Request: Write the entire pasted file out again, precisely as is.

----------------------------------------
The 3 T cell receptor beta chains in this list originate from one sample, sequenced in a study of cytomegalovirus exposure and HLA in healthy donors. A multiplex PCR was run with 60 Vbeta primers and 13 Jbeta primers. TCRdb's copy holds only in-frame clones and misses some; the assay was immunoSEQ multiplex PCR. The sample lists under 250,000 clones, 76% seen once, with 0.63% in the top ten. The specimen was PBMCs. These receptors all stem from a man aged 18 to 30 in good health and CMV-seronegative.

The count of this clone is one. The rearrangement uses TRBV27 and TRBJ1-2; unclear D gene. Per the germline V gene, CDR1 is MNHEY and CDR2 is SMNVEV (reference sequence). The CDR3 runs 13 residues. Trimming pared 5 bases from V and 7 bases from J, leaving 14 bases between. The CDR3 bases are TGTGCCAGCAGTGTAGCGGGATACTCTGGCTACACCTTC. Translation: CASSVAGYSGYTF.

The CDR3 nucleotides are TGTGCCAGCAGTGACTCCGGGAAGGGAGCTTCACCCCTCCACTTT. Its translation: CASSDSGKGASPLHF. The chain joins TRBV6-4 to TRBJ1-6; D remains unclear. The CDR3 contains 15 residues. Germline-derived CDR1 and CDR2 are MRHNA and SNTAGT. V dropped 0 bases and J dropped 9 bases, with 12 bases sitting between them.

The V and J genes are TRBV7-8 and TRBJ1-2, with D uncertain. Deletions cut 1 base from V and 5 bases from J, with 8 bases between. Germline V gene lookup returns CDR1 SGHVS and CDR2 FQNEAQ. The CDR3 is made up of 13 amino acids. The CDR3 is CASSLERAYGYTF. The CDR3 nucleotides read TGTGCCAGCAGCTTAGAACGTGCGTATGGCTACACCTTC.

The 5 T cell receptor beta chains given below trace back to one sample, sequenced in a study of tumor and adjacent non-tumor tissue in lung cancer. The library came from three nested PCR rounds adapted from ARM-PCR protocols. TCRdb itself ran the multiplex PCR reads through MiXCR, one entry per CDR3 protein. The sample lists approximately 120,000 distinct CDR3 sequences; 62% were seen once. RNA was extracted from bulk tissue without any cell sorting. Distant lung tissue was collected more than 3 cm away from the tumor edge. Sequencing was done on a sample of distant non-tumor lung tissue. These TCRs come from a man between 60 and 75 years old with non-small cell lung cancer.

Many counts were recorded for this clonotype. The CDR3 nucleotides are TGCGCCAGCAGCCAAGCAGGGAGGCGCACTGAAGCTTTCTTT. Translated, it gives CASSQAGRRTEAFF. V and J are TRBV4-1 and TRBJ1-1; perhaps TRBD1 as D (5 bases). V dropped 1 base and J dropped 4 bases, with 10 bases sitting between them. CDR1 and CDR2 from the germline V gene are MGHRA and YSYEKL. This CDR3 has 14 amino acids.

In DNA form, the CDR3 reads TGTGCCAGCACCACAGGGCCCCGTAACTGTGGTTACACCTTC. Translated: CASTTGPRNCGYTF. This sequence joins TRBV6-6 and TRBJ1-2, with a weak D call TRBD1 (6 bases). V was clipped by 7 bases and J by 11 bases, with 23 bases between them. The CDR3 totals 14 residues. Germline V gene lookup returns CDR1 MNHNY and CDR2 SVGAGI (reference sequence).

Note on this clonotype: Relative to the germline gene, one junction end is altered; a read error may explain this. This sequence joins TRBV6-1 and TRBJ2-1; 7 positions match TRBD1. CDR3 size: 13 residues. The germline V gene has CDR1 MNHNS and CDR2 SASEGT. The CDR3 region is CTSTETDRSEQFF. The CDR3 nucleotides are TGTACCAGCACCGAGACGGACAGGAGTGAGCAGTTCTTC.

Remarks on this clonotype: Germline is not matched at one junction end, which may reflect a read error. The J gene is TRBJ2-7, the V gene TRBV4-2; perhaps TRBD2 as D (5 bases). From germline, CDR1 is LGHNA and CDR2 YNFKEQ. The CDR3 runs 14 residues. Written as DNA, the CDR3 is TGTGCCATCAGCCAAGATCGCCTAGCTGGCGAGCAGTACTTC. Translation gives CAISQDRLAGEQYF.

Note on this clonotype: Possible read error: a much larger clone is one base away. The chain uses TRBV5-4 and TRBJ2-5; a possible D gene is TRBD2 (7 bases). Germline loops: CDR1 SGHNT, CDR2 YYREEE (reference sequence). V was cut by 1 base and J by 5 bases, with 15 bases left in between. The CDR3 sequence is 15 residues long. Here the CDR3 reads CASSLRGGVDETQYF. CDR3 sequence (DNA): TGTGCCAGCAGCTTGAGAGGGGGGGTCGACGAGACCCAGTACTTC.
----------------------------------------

The 3 T cell receptor beta chains in this list originate from one sample, sequenced in a study of cytomegalovirus exposure and HLA in healthy donors. A multiplex PCR was run with 60 Vbeta primers and 13 Jbeta primers. TCRdb's copy holds only in-frame clones and misses some; the assay was immunoSEQ multiplex PCR. The sample lists under 250,000 clones, 76% seen once, with 0.63% in the top ten. The specimen was PBMCs. These receptors all stem from a man aged 18 to 30 in good health and CMV-seronegative.

The count of this clone is one. The rearrangement uses TRBV27 and TRBJ1-2; unclear D gene. Per the germline V gene, CDR1 is MNHEY and CDR2 is SMNVEV (reference sequence). The CDR3 runs 13 residues. Trimming pared 5 bases from V and 7 bases from J, leaving 14 bases between. The CDR3 bases are TGTGCCAGCAGTGTAGCGGGATACTCTGGCTACACCTTC. Translation: CASSVAGYSGYTF.

The CDR3 nucleotides are TGTGCCAGCAGTGACTCCGGGAAGGGAGCTTCACCCCTCCACTTT. Its translation: CASSDSGKGASPLHF. The chain joins TRBV6-4 to TRBJ1-6; D remains unclear. The CDR3 contains 15 residues. Germline-derived CDR1 and CDR2 are MRHNA and SNTAGT. V dropped 0 bases and J dropped 9 bases, with 12 bases sitting between them.

The V and J genes are TRBV7-8 and TRBJ1-2, with D uncertain. Deletions cut 1 base from V and 5 bases from J, with 8 bases between. Germline V gene lookup returns CDR1 SGHVS and CDR2 FQNEAQ. The CDR3 is made up of 13 amino acids. The CDR3 is CASSLERAYGYTF. The CDR3 nucleotides read TGTGCCAGCAGCTTAGAACGTGCGTATGGCTACACCTTC.

The 5 T cell receptor beta chains given below trace back to one sample, sequenced in a study of tumor and adjacent non-tumor tissue in lung cancer. The library came from three nested PCR rounds adapted from ARM-PCR protocols. TCRdb itself ran the multiplex PCR reads through MiXCR, one entry per CDR3 protein. The sample lists approximately 120,000 distinct CDR3 sequences; 62% were seen once. RNA was extracted from bulk tissue without any cell sorting. Distant lung tissue was collected more than 3 cm away from the tumor edge. Sequencing was done on a sample of distant non-tumor lung tissue. These TCRs come from a man between 60 and 75 years old with non-small cell lung cancer.

Many counts were recorded for this clonotype. The CDR3 nucleotides are TGCGCCAGCAGCCAAGCAGGGAGGCGCACTGAAGCTTTCTTT. Translated, it gives CASSQAGRRTEAFF. V and J are TRBV4-1 and TRBJ1-1; perhaps TRBD1 as D (5 bases). V dropped 1 base and J dropped 4 bases, with 10 bases sitting between them. CDR1 and CDR2 from the germline V gene are MGHRA and YSYEKL. This CDR3 has 14 amino acids.

In DNA form, the CDR3 reads TGTGCCAGCACCACAGGGCCCCGTAACTGTGGTTACACCTTC. Translated: CASTTGPRNCGYTF. This sequence joins TRBV6-6 and TRBJ1-2, with a weak D call TRBD1 (6 bases). V was clipped by 7 bases and J by 11 bases, with 23 bases between them. The CDR3 totals 14 residues. Germline V gene lookup returns CDR1 MNHNY and CDR2 SVGAGI (reference sequence).

Note on this clonotype: Relative to the germline gene, one junction end is altered; a read error may explain this. This sequence joins TRBV6-1 and TRBJ2-1; 7 positions match TRBD1. CDR3 size: 13 residues. The germline V gene has CDR1 MNHNS and CDR2 SASEGT. The CDR3 region is CTSTETDRSEQFF. The CDR3 nucleotides are TGTACCAGCACCGAGACGGACAGGAGTGAGCAGTTCTTC.

Remarks on this clonotype: Germline is not matched at one junction end, which may reflect a read error. The J gene is TRBJ2-7, the V gene TRBV4-2; perhaps TRBD2 as D (5 bases). From germline, CDR1 is LGHNA and CDR2 YNFKEQ. The CDR3 runs 14 residues. Written as DNA, the CDR3 is TGTGCCATCAGCCAAGATCGCCTAGCTGGCGAGCAGTACTTC. Translation gives CAISQDRLAGEQYF.

Note on this clonotype: Possible read error: a much larger clone is one base away. The chain uses TRBV5-4 and TRBJ2-5; a possible D gene is TRBD2 (7 bases). Germline loops: CDR1 SGHNT, CDR2 YYREEE (reference sequence). V was cut by 1 base and J by 5 bases, with 15 bases left in between. The CDR3 sequence is 15 residues long. Here the CDR3 reads CASSLRGGVDETQYF. CDR3 sequence (DNA): TGTGCCAGCAGCTTGAGAGGGGGGGTCGACGAGACCCAGTACTTC.